The proposed legislation titled, ‘Bill for an Act to provide for easy access to higher education for Nigerians through interest-free loans from the Nigerian Education Bank, established in this Act with a view to providing education for all Nigerians and for other purposes connected thereto.’
The House had passed the bill earlier this year and forwarded it to the Senate for concurrence. With the Senate’s concurrence, a clean copy would be produced and transmitted to President Muhammadu Buhari for assent. Once it is signed into law, Nigerian students would begin accessing the loans.
The bill seeks the establishment of the Nigerian Education Bank which shall have powers to supervise, coordinate, administer and monitor the management of student loans in Nigeria and receive applications for students’ loan through higher institutions in Nigeria on behalf of the applicants, screen the applications to ensure that all requirements for the grant of such loans under the Act were satisfied.
The bank shall also have the powers to approve and disburse the loan to qualified applicants; control, monitor and coordinate the students’ loan account/fund and ensure compliance in respect of disbursement; monitor academic records of grantees of the loan to obtain information on their year of graduation, national service, employment to ensure that grantees of the loan commence repayment of the loan as at when due, among other functions.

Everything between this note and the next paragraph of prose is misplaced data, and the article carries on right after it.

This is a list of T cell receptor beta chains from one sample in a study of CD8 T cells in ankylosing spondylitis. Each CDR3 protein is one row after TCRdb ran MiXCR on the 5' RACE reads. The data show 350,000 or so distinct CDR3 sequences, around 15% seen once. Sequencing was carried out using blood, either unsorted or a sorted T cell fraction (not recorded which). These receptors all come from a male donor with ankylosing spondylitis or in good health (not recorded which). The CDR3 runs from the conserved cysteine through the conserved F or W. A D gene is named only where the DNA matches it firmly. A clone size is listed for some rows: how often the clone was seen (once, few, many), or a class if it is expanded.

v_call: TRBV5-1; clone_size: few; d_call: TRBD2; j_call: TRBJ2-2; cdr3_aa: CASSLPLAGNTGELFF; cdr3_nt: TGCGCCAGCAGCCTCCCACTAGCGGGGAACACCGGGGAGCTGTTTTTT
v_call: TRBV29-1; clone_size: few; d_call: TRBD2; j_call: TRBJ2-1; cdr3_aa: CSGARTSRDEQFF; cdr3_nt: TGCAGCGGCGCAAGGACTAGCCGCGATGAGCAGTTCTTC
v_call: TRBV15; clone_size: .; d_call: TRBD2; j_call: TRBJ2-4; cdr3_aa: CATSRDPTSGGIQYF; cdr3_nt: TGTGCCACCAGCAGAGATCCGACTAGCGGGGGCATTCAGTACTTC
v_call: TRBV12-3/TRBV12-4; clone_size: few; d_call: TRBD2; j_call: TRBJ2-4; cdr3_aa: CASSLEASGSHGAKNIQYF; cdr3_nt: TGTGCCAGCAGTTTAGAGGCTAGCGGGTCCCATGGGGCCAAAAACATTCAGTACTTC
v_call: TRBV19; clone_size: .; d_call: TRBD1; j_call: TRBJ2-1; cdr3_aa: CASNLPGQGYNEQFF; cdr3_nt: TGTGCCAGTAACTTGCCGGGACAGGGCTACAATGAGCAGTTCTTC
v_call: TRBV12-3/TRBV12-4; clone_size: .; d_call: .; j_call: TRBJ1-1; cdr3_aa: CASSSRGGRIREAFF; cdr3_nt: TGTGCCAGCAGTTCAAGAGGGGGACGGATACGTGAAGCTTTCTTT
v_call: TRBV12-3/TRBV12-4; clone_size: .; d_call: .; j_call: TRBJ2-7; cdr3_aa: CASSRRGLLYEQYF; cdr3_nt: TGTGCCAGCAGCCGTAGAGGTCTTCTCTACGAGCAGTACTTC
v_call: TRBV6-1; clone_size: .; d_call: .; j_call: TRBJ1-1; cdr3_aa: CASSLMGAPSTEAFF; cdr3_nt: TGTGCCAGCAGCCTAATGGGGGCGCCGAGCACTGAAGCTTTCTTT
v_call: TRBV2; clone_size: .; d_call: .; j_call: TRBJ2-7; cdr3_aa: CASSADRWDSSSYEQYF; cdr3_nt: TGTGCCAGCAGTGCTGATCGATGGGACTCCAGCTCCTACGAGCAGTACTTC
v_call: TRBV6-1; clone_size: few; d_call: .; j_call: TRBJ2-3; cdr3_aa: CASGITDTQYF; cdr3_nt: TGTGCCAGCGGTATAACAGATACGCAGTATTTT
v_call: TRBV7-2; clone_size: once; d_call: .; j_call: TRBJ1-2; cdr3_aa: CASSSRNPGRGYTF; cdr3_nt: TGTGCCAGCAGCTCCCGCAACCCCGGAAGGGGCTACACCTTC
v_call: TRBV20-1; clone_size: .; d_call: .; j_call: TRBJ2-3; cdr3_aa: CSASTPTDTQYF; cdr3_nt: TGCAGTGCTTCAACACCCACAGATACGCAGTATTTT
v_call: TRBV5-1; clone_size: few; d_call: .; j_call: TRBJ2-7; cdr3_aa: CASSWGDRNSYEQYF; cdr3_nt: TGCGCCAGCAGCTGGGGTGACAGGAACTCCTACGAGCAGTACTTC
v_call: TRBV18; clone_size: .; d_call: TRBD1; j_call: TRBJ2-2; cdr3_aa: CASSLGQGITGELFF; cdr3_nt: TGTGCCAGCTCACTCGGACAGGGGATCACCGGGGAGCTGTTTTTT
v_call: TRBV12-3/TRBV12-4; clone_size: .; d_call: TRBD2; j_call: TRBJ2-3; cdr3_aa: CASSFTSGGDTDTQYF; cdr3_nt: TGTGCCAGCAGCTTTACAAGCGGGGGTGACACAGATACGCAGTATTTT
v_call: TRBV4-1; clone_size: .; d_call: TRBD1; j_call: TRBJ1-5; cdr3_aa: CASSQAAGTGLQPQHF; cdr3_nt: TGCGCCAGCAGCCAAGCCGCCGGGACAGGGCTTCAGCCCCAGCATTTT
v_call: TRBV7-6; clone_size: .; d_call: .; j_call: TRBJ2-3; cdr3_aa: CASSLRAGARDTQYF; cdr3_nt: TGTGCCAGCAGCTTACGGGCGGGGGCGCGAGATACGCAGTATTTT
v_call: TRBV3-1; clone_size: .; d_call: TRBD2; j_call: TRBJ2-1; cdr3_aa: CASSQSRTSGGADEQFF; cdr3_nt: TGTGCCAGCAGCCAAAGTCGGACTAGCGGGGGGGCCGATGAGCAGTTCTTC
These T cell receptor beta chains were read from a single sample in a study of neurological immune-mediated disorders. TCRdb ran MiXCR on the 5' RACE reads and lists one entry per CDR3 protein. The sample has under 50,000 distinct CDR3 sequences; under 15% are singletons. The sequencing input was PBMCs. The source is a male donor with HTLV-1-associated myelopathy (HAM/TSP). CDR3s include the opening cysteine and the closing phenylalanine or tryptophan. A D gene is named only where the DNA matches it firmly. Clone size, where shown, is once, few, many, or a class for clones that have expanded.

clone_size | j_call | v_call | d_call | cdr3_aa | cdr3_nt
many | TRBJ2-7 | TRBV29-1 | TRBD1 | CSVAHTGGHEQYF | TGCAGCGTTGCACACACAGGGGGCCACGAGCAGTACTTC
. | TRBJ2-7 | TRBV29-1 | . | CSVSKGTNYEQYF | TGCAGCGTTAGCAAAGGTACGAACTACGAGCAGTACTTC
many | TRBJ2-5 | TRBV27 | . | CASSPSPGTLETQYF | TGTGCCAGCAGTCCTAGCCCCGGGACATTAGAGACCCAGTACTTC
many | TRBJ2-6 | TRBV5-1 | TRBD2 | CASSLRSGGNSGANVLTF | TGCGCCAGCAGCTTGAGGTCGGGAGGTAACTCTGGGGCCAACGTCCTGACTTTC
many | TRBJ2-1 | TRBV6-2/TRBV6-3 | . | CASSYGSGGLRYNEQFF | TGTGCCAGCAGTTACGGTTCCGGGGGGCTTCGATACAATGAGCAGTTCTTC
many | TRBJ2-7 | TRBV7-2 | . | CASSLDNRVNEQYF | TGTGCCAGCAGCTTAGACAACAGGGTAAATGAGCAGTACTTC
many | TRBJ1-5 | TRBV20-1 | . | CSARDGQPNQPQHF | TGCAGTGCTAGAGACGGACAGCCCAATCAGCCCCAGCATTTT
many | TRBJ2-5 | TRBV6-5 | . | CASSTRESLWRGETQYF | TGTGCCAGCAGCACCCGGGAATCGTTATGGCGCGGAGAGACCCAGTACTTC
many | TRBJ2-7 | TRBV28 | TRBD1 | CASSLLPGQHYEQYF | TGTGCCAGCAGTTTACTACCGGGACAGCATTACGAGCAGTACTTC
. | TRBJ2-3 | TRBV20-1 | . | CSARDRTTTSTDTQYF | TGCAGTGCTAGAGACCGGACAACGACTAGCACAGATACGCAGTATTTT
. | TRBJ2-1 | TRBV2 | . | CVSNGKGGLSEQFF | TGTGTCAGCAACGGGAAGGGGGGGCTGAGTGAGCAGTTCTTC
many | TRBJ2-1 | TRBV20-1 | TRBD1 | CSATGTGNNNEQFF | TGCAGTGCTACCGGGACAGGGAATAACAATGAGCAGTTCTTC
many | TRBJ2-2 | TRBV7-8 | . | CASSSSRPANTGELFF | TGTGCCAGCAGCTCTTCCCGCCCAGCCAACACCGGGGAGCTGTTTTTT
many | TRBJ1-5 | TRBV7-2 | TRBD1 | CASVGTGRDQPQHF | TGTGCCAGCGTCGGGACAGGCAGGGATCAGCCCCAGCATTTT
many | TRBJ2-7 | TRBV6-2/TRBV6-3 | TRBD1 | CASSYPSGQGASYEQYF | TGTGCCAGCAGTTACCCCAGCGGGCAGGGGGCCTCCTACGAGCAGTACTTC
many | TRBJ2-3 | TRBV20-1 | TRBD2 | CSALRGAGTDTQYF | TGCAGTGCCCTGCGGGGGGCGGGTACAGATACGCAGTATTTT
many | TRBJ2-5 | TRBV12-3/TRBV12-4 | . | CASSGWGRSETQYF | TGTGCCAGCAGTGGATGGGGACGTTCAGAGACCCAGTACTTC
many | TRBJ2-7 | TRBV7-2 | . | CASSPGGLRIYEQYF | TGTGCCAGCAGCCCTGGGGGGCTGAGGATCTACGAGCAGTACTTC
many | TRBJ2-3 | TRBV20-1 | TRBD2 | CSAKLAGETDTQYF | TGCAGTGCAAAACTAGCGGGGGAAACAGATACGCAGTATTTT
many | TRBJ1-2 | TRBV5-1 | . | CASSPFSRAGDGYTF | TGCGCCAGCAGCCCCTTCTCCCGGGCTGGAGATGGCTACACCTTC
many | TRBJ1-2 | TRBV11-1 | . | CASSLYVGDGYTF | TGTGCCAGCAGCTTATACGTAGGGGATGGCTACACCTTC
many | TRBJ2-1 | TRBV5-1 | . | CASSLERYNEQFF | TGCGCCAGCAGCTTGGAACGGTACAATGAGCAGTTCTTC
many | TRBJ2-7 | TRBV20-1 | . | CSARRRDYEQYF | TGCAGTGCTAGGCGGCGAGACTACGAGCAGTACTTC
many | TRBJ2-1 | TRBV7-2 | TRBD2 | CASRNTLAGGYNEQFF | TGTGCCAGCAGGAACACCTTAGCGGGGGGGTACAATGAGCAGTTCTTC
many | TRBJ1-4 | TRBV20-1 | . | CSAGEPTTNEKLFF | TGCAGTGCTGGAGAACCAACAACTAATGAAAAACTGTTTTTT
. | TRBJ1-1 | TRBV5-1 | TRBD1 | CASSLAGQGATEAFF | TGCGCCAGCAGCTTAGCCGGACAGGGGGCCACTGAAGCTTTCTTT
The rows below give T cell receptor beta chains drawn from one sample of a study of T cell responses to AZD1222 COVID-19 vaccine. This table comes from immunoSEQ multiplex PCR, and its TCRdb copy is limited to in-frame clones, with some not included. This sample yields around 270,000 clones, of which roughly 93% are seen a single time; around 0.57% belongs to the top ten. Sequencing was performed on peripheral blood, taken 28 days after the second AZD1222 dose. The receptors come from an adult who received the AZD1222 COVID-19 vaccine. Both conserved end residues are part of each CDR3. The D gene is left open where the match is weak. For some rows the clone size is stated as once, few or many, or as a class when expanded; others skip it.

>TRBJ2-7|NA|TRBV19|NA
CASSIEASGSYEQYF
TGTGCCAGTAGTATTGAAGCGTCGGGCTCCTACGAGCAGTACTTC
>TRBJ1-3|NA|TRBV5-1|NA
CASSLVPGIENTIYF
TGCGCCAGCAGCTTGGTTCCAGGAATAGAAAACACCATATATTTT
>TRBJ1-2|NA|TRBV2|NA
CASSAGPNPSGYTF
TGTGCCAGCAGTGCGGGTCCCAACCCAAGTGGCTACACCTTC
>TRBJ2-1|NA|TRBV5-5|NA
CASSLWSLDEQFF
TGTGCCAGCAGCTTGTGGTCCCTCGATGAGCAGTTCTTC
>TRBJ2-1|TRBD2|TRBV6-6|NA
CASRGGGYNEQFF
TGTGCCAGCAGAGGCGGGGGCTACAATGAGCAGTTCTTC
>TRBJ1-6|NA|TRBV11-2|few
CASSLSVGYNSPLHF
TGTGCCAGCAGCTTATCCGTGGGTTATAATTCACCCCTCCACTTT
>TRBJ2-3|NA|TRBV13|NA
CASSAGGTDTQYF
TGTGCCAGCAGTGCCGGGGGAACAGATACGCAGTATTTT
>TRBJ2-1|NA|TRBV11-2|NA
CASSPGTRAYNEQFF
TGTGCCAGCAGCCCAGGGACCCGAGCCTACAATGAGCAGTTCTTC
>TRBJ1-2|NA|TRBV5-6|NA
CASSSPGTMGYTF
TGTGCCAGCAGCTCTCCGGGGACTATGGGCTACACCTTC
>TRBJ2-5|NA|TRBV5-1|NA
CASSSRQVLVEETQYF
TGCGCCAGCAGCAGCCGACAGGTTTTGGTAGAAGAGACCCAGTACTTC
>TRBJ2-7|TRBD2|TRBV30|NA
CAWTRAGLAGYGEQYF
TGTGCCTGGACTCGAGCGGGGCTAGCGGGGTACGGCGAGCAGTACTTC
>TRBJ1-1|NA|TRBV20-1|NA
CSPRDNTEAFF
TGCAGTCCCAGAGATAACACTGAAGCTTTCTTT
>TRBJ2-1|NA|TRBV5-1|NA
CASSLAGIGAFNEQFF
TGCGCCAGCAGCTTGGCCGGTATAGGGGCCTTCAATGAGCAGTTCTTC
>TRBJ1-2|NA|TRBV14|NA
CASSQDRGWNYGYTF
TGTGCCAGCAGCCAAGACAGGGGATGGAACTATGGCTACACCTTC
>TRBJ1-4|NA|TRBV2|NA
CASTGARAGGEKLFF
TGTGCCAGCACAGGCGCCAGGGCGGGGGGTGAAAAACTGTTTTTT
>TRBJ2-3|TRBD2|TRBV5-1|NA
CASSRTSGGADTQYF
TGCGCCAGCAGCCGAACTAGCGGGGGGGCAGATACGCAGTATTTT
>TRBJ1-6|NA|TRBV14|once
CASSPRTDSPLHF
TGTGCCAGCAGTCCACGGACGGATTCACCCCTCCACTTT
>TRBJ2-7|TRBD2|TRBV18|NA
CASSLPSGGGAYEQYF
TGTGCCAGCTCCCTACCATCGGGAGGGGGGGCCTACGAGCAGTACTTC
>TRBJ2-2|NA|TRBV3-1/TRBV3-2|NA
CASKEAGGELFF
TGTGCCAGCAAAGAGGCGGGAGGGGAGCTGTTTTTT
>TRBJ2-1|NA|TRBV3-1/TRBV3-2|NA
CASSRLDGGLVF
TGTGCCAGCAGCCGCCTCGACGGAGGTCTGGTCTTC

The bill also provides that notwithstanding anything to the contrary contained in other enactments, all students seeking higher education in any public institution of higher learning in Nigeria shall have an equal right to access the loan under this Act without any discrimination arising from gender, religion, tribe, position or disability of any kind.
Gbajabiamila had argued in the proposed legislation that the hardship being faced by the unemployed and low-income earners coupled with the very high cost of living in Nigeria over the years made access to quality higher education difficult, stressful and in some cases impossible.
He also noted that a well-educated citizenry was critical to the nation’s development and its ability to compete in the global economy, arguing that higher education should be regarded as a public good benefiting the entire country rather than a commodity solely benefiting the individual recipients.